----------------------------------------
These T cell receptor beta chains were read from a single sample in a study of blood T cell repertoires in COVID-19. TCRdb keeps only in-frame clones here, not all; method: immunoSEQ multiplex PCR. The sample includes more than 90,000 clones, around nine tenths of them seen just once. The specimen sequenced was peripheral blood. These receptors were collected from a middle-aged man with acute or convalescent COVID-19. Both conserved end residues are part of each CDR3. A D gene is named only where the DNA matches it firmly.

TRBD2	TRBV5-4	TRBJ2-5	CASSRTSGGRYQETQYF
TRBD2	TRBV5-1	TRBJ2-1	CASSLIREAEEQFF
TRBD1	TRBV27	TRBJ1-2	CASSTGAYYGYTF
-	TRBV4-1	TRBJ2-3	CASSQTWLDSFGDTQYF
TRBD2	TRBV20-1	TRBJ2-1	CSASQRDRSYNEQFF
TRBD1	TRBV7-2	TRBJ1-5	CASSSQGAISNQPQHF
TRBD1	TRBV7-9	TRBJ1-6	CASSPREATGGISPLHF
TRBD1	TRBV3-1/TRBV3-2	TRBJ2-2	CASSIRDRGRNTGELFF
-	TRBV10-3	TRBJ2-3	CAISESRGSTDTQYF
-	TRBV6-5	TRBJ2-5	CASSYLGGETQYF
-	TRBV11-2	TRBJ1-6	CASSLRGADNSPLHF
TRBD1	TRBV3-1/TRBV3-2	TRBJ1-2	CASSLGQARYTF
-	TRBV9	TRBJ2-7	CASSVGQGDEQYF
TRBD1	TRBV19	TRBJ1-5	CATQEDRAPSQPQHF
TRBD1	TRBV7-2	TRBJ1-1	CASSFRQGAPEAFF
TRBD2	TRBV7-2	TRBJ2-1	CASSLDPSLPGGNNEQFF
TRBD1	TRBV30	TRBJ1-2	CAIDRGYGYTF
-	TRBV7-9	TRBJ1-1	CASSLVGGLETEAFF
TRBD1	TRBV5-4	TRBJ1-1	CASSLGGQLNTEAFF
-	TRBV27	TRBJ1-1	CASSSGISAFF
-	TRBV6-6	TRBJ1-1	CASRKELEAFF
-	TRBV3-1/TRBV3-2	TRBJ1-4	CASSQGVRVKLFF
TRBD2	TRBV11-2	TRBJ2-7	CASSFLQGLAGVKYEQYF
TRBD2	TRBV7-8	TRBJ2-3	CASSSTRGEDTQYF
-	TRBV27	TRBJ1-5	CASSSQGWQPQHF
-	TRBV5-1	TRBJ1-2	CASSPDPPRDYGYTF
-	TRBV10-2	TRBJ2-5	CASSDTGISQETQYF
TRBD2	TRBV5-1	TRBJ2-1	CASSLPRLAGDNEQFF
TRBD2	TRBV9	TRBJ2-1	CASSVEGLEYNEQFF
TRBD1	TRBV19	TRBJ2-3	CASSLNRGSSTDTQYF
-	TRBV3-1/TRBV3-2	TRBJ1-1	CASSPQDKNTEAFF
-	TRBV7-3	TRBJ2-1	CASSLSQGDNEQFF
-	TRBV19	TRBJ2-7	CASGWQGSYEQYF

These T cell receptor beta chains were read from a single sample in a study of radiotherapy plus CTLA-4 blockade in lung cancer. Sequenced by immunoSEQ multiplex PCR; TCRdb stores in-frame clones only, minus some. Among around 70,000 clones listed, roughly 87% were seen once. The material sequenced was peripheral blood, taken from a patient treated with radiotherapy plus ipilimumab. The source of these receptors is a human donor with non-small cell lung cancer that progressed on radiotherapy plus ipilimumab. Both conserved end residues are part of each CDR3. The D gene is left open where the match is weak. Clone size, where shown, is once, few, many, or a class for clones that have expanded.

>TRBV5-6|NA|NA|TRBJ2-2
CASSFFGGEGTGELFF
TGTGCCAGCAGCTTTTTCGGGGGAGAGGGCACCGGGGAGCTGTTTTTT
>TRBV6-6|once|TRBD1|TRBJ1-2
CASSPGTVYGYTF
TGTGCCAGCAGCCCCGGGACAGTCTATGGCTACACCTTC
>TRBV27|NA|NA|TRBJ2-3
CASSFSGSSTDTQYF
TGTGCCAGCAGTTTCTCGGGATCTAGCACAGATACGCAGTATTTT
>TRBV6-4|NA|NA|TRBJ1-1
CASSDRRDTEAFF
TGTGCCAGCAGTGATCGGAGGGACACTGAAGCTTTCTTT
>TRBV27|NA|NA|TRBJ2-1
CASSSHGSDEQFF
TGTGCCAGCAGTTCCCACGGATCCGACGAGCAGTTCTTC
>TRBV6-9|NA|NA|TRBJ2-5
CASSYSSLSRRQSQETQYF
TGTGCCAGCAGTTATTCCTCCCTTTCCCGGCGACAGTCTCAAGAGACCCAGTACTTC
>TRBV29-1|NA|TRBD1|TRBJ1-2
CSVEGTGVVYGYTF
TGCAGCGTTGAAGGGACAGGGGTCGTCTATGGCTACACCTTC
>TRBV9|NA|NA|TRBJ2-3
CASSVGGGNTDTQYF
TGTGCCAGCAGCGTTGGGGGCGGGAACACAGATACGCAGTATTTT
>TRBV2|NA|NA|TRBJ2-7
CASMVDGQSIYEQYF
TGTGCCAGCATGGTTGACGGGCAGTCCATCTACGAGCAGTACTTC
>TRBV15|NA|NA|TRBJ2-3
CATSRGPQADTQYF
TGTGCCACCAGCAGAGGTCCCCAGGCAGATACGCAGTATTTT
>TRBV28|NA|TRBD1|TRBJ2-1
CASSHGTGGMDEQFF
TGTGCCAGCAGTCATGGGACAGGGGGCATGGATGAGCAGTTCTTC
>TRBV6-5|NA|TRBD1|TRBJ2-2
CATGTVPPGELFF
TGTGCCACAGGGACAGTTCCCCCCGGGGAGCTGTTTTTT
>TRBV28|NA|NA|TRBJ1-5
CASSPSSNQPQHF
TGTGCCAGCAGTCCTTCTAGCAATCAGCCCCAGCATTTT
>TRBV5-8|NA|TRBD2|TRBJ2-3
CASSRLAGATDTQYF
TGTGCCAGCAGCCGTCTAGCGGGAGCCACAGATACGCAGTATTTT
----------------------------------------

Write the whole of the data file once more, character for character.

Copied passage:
These T cell receptor beta chains were read from a single sample in a study of blood T cell repertoires in COVID-19. TCRdb keeps only in-frame clones here, not all; method: immunoSEQ multiplex PCR. The sample includes more than 90,000 clones, around nine tenths of them seen just once. The specimen sequenced was peripheral blood. These receptors were collected from a middle-aged man with acute or convalescent COVID-19. Both conserved end residues are part of each CDR3. A D gene is named only where the DNA matches it firmly.

TRBD2	TRBV5-4	TRBJ2-5	CASSRTSGGRYQETQYF
TRBD2	TRBV5-1	TRBJ2-1	CASSLIREAEEQFF
TRBD1	TRBV27	TRBJ1-2	CASSTGAYYGYTF
-	TRBV4-1	TRBJ2-3	CASSQTWLDSFGDTQYF
TRBD2	TRBV20-1	TRBJ2-1	CSASQRDRSYNEQFF
TRBD1	TRBV7-2	TRBJ1-5	CASSSQGAISNQPQHF
TRBD1	TRBV7-9	TRBJ1-6	CASSPREATGGISPLHF
TRBD1	TRBV3-1/TRBV3-2	TRBJ2-2	CASSIRDRGRNTGELFF
-	TRBV10-3	TRBJ2-3	CAISESRGSTDTQYF
-	TRBV6-5	TRBJ2-5	CASSYLGGETQYF
-	TRBV11-2	TRBJ1-6	CASSLRGADNSPLHF
TRBD1	TRBV3-1/TRBV3-2	TRBJ1-2	CASSLGQARYTF
-	TRBV9	TRBJ2-7	CASSVGQGDEQYF
TRBD1	TRBV19	TRBJ1-5	CATQEDRAPSQPQHF
TRBD1	TRBV7-2	TRBJ1-1	CASSFRQGAPEAFF
TRBD2	TRBV7-2	TRBJ2-1	CASSLDPSLPGGNNEQFF
TRBD1	TRBV30	TRBJ1-2	CAIDRGYGYTF
-	TRBV7-9	TRBJ1-1	CASSLVGGLETEAFF
TRBD1	TRBV5-4	TRBJ1-1	CASSLGGQLNTEAFF
-	TRBV27	TRBJ1-1	CASSSGISAFF
-	TRBV6-6	TRBJ1-1	CASRKELEAFF
-	TRBV3-1/TRBV3-2	TRBJ1-4	CASSQGVRVKLFF
TRBD2	TRBV11-2	TRBJ2-7	CASSFLQGLAGVKYEQYF
TRBD2	TRBV7-8	TRBJ2-3	CASSSTRGEDTQYF
-	TRBV27	TRBJ1-5	CASSSQGWQPQHF
-	TRBV5-1	TRBJ1-2	CASSPDPPRDYGYTF
-	TRBV10-2	TRBJ2-5	CASSDTGISQETQYF
TRBD2	TRBV5-1	TRBJ2-1	CASSLPRLAGDNEQFF
TRBD2	TRBV9	TRBJ2-1	CASSVEGLEYNEQFF
TRBD1	TRBV19	TRBJ2-3	CASSLNRGSSTDTQYF
-	TRBV3-1/TRBV3-2	TRBJ1-1	CASSPQDKNTEAFF
-	TRBV7-3	TRBJ2-1	CASSLSQGDNEQFF
-	TRBV19	TRBJ2-7	CASGWQGSYEQYF

These T cell receptor beta chains were read from a single sample in a study of radiotherapy plus CTLA-4 blockade in lung cancer. Sequenced by immunoSEQ multiplex PCR; TCRdb stores in-frame clones only, minus some. Among around 70,000 clones listed, roughly 87% were seen once. The material sequenced was peripheral blood, taken from a patient treated with radiotherapy plus ipilimumab. The source of these receptors is a human donor with non-small cell lung cancer that progressed on radiotherapy plus ipilimumab. Both conserved end residues are part of each CDR3. The D gene is left open where the match is weak. Clone size, where shown, is once, few, many, or a class for clones that have expanded.

>TRBV5-6|NA|NA|TRBJ2-2
CASSFFGGEGTGELFF
TGTGCCAGCAGCTTTTTCGGGGGAGAGGGCACCGGGGAGCTGTTTTTT
>TRBV6-6|once|TRBD1|TRBJ1-2
CASSPGTVYGYTF
TGTGCCAGCAGCCCCGGGACAGTCTATGGCTACACCTTC
>TRBV27|NA|NA|TRBJ2-3
CASSFSGSSTDTQYF
TGTGCCAGCAGTTTCTCGGGATCTAGCACAGATACGCAGTATTTT
>TRBV6-4|NA|NA|TRBJ1-1
CASSDRRDTEAFF
TGTGCCAGCAGTGATCGGAGGGACACTGAAGCTTTCTTT
>TRBV27|NA|NA|TRBJ2-1
CASSSHGSDEQFF
TGTGCCAGCAGTTCCCACGGATCCGACGAGCAGTTCTTC
>TRBV6-9|NA|NA|TRBJ2-5
CASSYSSLSRRQSQETQYF
TGTGCCAGCAGTTATTCCTCCCTTTCCCGGCGACAGTCTCAAGAGACCCAGTACTTC
>TRBV29-1|NA|TRBD1|TRBJ1-2
CSVEGTGVVYGYTF
TGCAGCGTTGAAGGGACAGGGGTCGTCTATGGCTACACCTTC
>TRBV9|NA|NA|TRBJ2-3
CASSVGGGNTDTQYF
TGTGCCAGCAGCGTTGGGGGCGGGAACACAGATACGCAGTATTTT
>TRBV2|NA|NA|TRBJ2-7
CASMVDGQSIYEQYF
TGTGCCAGCATGGTTGACGGGCAGTCCATCTACGAGCAGTACTTC
>TRBV15|NA|NA|TRBJ2-3
CATSRGPQADTQYF
TGTGCCACCAGCAGAGGTCCCCAGGCAGATACGCAGTATTTT
>TRBV28|NA|TRBD1|TRBJ2-1
CASSHGTGGMDEQFF
TGTGCCAGCAGTCATGGGACAGGGGGCATGGATGAGCAGTTCTTC
>TRBV6-5|NA|TRBD1|TRBJ2-2
CATGTVPPGELFF
TGTGCCACAGGGACAGTTCCCCCCGGGGAGCTGTTTTTT
>TRBV28|NA|NA|TRBJ1-5
CASSPSSNQPQHF
TGTGCCAGCAGTCCTTCTAGCAATCAGCCCCAGCATTTT
>TRBV5-8|NA|TRBD2|TRBJ2-3
CASSRLAGATDTQYF
TGTGCCAGCAGCCGTCTAGCGGGAGCCACAGATACGCAGTATTTT